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10/06/08 8:40 PM EST

Furcal gives Dodgers 'shot in the arm'

About to give up on season, shortstop works his way back

LOS ANGELES -- In a meeting with Dodgers officials Sept. 13 in Denver, Rafael Furcal quit. His body wouldn't heal and he was pulling the plug on his disaster of a season.

It was a little more than five months after he aggravated a bulging disc in his back, 2 1/2 months after the surgery that was needed to repair it. The back had rebounded well enough to allow most baseball activities, but he couldn't run. Nerve damage from the pressure of the disk left his hamstring area feeling weak and his psyche just as injured.

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His game is speed and he didn't have any, so he decided to get out of town and out of the way of a team on a roll.

"He was frustrated by his lack of advancement, I guess," recalled Dodgers general manager Ned Colletti. "We explained that the season might not be over in 15 days, and even if he wasn't ready for the first round of the postseason, he might be ready when we made out a roster if we advanced to the next round. We told him to give it a whirl. He said he was flying out the next day. We told him he didn't need to do that."

As the Cubs would witness, Furcal changed his mind.

"They're the bosses," Furcal said of his meeting with Colletti and manager Joe Torre. "I did what they said."

In so doing, he had a sudden breakthrough while doing running drills the final week of the regular season. After missing 125 games, he returned to game action Sept. 24. With no Minor League rehabilitation assignment available, he started the last four games against San Diego and San Francisco after the Dodgers clinched the NL West title, going 2-for-9. Torre added him to the postseason roster, even though it meant messing with a winning combination.

"I told them I was leaving because I didn't feel like it was me out there and they were fighting for the pennant, and I didn't want to feel like I was in rehab while they were trying to get to the postseason," said Furcal. "I was frustrated. No matter how hard I work, it wouldn't go away. The doctor told me that one day I would wake up and it would be gone. But when?"

Just in time, as it turned out. Furcal started all three games of the NL Division Series. He went 4-for-12 with three walks (.467 on-base percentage) and scored four of the Dodgers' 20 runs, at least one in each game.

"He puts pressure on a defense. You don't know if he'll slug, slap or bunt. He has excellent speed. He can steal second or third. ... I always enjoyed having him behind me. He's always been one of my favorite players. Pitchers love guys that catch the ball."
-- Greg Maddux, on Rafael Furcal

"He's what we kept our fingers crossed for," Torre said.

He looked a lot like the Furcal that was the Dodgers' best player the first five weeks of the season, hitting .366 with five homers and a Major League-leading 34 runs scored. He had reached base safely his first 30 games, becoming the first Dodger to do that since Hall of Famer Duke Snider.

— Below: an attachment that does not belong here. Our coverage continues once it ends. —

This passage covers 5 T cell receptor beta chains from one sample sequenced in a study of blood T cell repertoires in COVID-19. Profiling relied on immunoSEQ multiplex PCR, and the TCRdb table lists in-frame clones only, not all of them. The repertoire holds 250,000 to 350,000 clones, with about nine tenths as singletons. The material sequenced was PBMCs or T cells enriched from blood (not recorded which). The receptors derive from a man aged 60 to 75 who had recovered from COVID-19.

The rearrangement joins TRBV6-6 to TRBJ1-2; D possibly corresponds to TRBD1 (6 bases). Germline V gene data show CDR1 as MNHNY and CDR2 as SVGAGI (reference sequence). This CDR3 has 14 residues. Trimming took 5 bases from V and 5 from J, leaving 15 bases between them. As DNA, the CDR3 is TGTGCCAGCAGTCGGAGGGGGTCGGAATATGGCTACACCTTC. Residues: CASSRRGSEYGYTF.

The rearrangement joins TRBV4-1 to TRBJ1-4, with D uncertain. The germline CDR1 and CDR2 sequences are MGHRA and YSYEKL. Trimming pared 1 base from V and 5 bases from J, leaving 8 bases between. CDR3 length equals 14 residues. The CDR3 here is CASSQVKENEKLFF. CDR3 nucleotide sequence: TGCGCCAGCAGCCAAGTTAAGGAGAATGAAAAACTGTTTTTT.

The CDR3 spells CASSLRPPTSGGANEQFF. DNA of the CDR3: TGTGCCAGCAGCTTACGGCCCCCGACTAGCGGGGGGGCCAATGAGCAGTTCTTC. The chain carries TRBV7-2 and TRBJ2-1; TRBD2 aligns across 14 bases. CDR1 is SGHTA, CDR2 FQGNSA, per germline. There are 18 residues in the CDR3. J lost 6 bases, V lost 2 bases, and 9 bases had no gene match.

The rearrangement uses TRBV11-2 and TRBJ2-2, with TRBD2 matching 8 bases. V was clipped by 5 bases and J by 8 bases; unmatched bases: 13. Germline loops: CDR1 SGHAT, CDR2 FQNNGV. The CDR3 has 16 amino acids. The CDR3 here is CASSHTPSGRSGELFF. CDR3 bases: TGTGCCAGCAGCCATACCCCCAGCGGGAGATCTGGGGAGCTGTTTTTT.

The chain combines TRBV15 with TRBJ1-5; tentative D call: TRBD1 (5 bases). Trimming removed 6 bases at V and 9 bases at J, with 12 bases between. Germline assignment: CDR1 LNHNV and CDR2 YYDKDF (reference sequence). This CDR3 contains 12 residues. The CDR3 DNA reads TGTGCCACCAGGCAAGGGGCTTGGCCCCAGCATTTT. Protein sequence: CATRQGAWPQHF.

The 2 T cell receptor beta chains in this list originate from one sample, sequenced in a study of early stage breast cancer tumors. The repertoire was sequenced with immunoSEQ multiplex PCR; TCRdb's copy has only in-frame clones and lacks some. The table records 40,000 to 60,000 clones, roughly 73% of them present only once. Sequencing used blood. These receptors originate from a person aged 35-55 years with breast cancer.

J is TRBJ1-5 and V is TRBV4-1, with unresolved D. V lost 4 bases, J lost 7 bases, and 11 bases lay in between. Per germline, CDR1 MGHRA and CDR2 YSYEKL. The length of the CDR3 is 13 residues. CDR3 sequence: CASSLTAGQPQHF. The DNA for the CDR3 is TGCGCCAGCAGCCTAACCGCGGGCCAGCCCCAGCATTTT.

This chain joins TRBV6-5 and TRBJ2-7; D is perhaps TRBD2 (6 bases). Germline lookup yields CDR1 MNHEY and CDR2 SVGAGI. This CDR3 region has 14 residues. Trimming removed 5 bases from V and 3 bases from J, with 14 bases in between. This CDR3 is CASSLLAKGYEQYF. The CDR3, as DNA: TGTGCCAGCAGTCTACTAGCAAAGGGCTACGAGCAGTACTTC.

As a leadoff hitter and a shortstop, Furcal fills two crucial, yet highly skilled, roles. That's why Colletti was willing to overpay for Furcal when he signed the free agent to a three-year, $39 million contract. He hit .300 with 113 runs scored his first season and played the entire 2007 season limited from the aftereffects of an ankle badly sprained in Spring Training.

With free agency looming again, Furcal was primed and off to a career year when on May 4 he ranged onto the outfield grass to backhand a sharp grounder by David Wright of the Mets and threw a rocket across his body to record the out.

But as the night wore on, Furcal's back tightened and the next morning he couldn't get out of bed. While Furcal had a pair of rehab assignments wiped out by setbacks, the Dodgers started four replacements at shortstop -- Angel Berroa, Nomar Garciaparra, Chin-lung Hu and Luis Maza. Berroa stabilized the position during the team's September comeback, but it was always going to be Furcal's position if and when he could play it.

Greg Maddux, as a teammate of Furcal's in Atlanta and Los Angeles, as well as an opponent earlier this year, understands the considerations Philadelphia has preparing for a Dodgers team with Furcal this week compared to without Furcal in August.

"He puts pressure on a defense," said Maddux. "You don't know if he'll slug, slap or bunt. He has excellent speed. He can steal second or third. He puts pressure on pitchers. Defensively, he's got a lot of range and an excellent arm. He can take away hits. He's fun to play with. I always enjoyed having him behind me. He's always been one of my favorite players. Pitchers love guys that catch the ball."

Derek Lowe again drew from his most pleasant baseball memories and compared Furcal to a similar catalyst, Johnny Damon.

"I remember in Boston, if Johnny Damon did something, we won. It was amazing," said Lowe. "And Furky is that guy for us. He's vocal, high-energy, he gets on base and gets things started for us. Nobody knew he'd be back and nobody expected he'd be back like this. You saw the other night, when the pitcher [Rich Harden] threw away a pickoff because he was worried about him. He really gave us a shot in the arm."

Ken Gurnick is a reporter for MLB.com. This story was not subject to the approval of Major League Baseball or its clubs.